Sunday, November 1, 2015

What "Say Yes" Really Means, Part 2

If you haven't caught up with part 1, please do.

So, we were talking about Saying Yes, and then after hundreds of words, we got to an example where I said a human fighter and dwarven cleric ought to be able to jump a chasm without a check, even though the elven wizard spent a fly spell to cross it while carrying the halfling rogue.

The catch was that the DM told the burlier, armored player characters they could jump the chasm if they ditched their backpacks and weapons, where normally, a DM playing D&D 5 or the equivalent might just ask for a skill/ability check.

And the question I left you with was, "Why?"

Why not use that rule that the game has put there specifically for this case instead of making up some gamble you want the players to take instead?

The answer is complicated, but I will try and express it as best I can.

Essentially, your players should NOT be lame. They should be the stars of the story, and the stars of the story don't just miss a jump and die for no reason.

When the fellowship was fleeing the Mines of Moria, they weren't constantly falling off the very thin and precariously angled stairs, even though they totally should have been in real life. Why?

The reason is two-fold.

Firstly, the Lord of the Rings is a story, and stories are different from real life in a few very important ways, not least of which is that if slips, falls, and deaths are not built up to and satisfying on a narrative level, then they are cheap and lame and shouldn't happen.

Aragorn falls off of a cliff while tied to a warg because it builds up narratively to a sweet comeback moment at Helms Deep. And the plot reason for his fall isn't because he misses his footing. He's dragged off the edge by a leather buckle caught on his bracer. Nothing he could do about it.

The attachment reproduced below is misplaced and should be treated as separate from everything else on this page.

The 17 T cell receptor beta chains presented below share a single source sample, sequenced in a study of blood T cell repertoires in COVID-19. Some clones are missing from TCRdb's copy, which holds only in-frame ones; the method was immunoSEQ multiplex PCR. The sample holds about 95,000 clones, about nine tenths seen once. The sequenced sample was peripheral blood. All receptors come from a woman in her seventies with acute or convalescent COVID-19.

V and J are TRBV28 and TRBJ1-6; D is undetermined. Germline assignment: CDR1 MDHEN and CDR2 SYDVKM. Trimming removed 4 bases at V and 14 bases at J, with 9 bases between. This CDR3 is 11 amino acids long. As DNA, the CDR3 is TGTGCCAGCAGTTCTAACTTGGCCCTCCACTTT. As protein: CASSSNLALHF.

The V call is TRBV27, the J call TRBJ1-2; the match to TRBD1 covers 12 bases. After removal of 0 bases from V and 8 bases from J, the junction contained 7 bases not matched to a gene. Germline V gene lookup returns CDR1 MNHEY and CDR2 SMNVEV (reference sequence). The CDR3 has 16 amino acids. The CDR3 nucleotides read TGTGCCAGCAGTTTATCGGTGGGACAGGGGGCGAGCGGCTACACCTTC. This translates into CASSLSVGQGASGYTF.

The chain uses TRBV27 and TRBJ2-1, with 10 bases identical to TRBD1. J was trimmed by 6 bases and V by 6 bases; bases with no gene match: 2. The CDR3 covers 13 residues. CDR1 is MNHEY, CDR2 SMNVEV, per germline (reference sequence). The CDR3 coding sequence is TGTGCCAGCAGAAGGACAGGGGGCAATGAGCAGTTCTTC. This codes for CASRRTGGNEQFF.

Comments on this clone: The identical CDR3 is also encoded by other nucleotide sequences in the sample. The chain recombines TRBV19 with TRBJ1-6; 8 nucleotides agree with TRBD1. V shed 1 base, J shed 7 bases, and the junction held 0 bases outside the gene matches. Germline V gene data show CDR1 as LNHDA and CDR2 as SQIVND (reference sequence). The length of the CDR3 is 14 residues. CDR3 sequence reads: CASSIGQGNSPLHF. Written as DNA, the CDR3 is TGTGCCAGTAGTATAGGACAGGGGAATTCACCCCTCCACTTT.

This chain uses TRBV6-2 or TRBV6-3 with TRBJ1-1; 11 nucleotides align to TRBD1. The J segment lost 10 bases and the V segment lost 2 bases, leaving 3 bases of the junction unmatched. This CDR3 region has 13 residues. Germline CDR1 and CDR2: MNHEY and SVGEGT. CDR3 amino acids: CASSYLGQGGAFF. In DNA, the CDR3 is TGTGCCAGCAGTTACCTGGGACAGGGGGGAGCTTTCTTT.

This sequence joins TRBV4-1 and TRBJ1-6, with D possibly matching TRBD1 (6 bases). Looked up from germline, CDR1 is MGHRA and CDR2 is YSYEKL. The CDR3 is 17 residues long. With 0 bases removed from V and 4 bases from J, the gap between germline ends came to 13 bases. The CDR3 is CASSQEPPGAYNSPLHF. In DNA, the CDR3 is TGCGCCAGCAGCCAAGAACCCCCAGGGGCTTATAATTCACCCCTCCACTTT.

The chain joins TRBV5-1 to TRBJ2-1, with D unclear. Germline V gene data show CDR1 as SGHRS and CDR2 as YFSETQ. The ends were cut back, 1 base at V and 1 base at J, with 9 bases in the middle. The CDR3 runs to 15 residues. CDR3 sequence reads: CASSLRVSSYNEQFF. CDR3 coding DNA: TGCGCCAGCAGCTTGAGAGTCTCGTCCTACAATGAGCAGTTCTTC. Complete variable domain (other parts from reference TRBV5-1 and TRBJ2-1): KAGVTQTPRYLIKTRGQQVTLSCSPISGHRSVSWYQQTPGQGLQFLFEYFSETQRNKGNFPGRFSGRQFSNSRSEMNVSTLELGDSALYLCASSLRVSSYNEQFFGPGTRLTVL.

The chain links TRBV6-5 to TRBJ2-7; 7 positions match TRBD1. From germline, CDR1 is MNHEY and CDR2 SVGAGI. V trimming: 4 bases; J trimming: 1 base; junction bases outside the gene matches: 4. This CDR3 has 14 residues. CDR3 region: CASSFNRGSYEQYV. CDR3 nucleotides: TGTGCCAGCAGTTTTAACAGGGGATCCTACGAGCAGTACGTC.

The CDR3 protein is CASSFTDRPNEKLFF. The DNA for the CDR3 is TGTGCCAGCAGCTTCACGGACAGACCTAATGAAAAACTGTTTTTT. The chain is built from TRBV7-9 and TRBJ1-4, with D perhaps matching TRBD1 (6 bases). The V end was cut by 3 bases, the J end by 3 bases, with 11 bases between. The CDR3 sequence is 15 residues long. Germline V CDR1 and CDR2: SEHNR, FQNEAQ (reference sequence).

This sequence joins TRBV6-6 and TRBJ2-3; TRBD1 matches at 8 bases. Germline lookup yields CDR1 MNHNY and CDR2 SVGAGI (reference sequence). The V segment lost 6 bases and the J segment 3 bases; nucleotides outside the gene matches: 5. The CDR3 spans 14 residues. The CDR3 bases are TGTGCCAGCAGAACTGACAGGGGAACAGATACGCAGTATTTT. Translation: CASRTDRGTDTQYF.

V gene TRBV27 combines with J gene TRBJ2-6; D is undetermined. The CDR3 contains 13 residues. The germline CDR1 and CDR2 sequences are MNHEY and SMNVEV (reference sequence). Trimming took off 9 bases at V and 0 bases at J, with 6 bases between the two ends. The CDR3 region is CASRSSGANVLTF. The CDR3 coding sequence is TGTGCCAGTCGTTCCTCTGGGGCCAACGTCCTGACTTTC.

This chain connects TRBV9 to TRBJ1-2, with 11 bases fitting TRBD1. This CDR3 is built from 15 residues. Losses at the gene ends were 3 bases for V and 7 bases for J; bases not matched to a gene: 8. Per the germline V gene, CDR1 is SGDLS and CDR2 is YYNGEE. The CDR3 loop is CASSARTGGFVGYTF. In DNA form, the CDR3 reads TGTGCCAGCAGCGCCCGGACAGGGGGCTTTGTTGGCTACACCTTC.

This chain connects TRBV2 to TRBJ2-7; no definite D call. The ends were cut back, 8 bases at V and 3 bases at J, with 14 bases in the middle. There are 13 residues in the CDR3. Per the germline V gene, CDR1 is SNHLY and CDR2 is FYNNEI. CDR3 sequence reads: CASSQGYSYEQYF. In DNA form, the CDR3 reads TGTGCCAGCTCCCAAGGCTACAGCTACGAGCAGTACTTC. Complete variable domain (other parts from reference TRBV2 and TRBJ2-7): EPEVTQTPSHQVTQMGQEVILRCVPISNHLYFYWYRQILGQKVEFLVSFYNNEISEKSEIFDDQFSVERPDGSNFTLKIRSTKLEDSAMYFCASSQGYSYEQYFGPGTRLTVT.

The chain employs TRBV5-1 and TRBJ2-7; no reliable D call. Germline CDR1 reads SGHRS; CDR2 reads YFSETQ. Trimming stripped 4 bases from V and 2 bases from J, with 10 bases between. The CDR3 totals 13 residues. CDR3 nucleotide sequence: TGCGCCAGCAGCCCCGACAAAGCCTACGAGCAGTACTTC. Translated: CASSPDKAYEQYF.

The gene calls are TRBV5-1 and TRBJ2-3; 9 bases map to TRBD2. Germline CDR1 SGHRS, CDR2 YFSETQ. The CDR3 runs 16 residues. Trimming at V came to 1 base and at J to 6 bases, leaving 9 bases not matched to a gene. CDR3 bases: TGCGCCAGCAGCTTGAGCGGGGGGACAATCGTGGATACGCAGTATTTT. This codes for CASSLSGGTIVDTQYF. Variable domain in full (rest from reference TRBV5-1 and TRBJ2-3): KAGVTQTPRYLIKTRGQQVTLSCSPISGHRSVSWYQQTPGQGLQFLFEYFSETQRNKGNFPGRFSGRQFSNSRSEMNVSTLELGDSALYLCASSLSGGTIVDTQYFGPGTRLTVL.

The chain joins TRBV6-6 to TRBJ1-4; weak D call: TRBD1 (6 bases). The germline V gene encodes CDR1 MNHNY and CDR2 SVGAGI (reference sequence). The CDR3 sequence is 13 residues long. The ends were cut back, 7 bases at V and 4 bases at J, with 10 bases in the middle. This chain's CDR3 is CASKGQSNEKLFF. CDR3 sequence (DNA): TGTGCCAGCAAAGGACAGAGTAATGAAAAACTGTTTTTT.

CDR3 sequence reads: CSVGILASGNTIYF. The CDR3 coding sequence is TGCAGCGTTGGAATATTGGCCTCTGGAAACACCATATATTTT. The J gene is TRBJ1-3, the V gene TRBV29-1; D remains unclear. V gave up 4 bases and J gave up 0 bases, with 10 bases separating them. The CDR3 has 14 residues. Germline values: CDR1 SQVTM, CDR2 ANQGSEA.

Secondly, adventurers are awesome. Not immortal, or invincible, or the most powerful beings in the world, but they are awesome. Gandalf is awesome, that's why the only plot reason that would work for his falling into Khazad-dum is that the Balrog is pulling him with his fiery whip. And the narrative reason for Gandalf falling into Khazad-dum is so he can have an epic fight with a demon while hurdling toward the center of the earth and then die and come back even stronger.

They did NOT fall anywhere because they failed a regular ol' jump check at some random moment during the game when the d20 decided to roll a 1.

And guess what!?

That hypothetical D&D situation with the chasm and the extra weight in nearly identical to Gandalf on the Bridge of Khazad-dum. He had a grip on the ledge, and the rest of the fellowship was there. They might have been able to pull him up to safety, but if they had tried to, they may very well have been turned into pin-cushions by goblin arrows. That would have been exactly what the DM told them at the table.

DM: You can leave him, or you can try to save him, but if you do, each of you is very likely to be targeted by at least two goblin archers a piece.
Frodo's player: "We have to save him! I go grab him and help pull him up!"
Aragorn's player: "I stop him from moving forward. We'll never survive that many shots."
Gandalf's player: "Fly! You fools!"
Legolas's player: "Yup, that decides it. We're outta here."
Frodo's player: "I resist! Opposed strength checks."